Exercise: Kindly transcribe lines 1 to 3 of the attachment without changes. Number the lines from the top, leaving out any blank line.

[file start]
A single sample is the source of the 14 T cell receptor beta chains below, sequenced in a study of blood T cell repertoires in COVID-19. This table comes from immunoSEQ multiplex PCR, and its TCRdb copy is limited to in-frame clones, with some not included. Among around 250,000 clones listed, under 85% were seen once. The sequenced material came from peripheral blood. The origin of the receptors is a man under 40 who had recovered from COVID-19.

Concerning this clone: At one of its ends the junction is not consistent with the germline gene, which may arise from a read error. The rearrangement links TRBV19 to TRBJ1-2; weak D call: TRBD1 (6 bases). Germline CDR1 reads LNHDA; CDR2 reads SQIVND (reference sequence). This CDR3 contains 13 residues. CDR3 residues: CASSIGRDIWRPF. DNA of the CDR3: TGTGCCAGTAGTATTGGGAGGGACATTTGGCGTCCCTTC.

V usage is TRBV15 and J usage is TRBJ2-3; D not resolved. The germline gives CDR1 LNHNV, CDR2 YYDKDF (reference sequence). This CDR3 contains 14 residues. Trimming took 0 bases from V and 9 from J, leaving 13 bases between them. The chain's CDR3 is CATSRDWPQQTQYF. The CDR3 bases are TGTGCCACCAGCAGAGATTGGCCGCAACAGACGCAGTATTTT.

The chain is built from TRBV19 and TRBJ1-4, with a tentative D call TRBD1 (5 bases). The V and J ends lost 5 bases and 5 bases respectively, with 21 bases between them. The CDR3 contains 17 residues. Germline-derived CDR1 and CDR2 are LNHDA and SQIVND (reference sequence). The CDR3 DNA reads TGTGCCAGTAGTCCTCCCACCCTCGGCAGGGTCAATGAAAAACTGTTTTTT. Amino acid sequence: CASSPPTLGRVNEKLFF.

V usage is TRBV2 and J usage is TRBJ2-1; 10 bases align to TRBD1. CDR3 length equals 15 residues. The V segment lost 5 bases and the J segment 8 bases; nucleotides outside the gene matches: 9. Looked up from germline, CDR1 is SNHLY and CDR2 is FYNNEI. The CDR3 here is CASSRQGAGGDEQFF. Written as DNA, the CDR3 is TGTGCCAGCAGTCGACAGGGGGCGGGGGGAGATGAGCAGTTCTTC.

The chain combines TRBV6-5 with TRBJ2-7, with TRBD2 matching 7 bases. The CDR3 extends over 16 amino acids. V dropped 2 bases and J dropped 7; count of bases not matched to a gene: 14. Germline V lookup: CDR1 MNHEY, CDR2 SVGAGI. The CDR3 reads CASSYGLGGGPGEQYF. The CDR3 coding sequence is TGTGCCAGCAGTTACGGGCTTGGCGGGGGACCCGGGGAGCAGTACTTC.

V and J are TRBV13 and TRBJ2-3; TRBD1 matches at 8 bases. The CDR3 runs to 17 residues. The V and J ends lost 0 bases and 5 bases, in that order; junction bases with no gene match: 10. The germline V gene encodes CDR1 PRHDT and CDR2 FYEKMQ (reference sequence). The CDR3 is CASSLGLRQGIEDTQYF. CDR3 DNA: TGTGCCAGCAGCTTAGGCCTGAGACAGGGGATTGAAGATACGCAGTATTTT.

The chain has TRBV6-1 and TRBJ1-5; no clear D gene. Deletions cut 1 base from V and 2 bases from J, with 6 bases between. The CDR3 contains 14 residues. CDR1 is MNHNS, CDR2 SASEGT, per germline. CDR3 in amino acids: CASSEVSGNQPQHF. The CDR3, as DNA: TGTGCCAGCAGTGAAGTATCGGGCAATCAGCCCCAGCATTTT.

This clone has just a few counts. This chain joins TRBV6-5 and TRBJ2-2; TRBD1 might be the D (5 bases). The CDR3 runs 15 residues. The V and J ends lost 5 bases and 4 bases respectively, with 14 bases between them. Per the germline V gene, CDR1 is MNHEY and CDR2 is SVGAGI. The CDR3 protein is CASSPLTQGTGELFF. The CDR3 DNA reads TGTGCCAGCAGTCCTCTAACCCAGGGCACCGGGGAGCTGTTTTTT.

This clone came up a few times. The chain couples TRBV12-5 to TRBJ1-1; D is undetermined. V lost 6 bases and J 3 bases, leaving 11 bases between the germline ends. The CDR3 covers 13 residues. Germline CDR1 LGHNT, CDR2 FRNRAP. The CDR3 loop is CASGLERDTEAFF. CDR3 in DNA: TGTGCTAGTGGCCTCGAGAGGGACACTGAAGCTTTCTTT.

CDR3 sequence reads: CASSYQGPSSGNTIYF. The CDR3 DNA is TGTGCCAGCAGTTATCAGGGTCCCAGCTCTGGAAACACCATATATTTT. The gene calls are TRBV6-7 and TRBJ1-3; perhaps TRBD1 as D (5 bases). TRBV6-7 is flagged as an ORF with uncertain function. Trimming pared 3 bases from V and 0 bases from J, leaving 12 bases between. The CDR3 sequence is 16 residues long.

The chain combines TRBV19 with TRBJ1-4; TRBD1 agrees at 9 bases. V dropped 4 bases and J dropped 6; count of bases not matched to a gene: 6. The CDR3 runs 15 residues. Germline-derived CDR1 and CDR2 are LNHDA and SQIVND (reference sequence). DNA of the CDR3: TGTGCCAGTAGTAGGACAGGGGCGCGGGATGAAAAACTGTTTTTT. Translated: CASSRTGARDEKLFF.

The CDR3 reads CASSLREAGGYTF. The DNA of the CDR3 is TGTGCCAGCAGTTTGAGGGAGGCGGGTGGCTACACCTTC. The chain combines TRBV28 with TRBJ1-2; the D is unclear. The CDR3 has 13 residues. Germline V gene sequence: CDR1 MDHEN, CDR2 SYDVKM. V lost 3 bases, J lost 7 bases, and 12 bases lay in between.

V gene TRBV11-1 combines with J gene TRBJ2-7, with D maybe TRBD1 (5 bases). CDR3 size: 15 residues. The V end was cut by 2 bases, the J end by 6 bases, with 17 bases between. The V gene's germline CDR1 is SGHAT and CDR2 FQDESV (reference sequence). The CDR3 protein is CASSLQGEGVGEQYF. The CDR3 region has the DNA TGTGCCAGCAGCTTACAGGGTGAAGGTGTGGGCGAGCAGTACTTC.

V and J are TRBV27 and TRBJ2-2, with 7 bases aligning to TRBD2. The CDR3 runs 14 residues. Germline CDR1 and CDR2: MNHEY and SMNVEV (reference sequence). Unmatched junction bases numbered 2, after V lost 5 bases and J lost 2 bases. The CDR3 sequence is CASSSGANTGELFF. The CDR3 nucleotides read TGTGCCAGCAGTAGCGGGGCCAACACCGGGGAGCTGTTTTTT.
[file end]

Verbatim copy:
A single sample is the source of the 14 T cell receptor beta chains below, sequenced in a study of blood T cell repertoires in COVID-19. This table comes from immunoSEQ multiplex PCR, and its TCRdb copy is limited to in-frame clones, with some not included. Among around 250,000 clones listed, under 85% were seen once. The sequenced material came from peripheral blood. The origin of the receptors is a man under 40 who had recovered from COVID-19.

Concerning this clone: At one of its ends the junction is not consistent with the germline gene, which may arise from a read error. The rearrangement links TRBV19 to TRBJ1-2; weak D call: TRBD1 (6 bases). Germline CDR1 reads LNHDA; CDR2 reads SQIVND (reference sequence). This CDR3 contains 13 residues. CDR3 residues: CASSIGRDIWRPF. DNA of the CDR3: TGTGCCAGTAGTATTGGGAGGGACATTTGGCGTCCCTTC.

V usage is TRBV15 and J usage is TRBJ2-3; D not resolved. The germline gives CDR1 LNHNV, CDR2 YYDKDF (reference sequence). This CDR3 contains 14 residues. Trimming took 0 bases from V and 9 from J, leaving 13 bases between them. The chain's CDR3 is CATSRDWPQQTQYF. The CDR3 bases are TGTGCCACCAGCAGAGATTGGCCGCAACAGACGCAGTATTTT.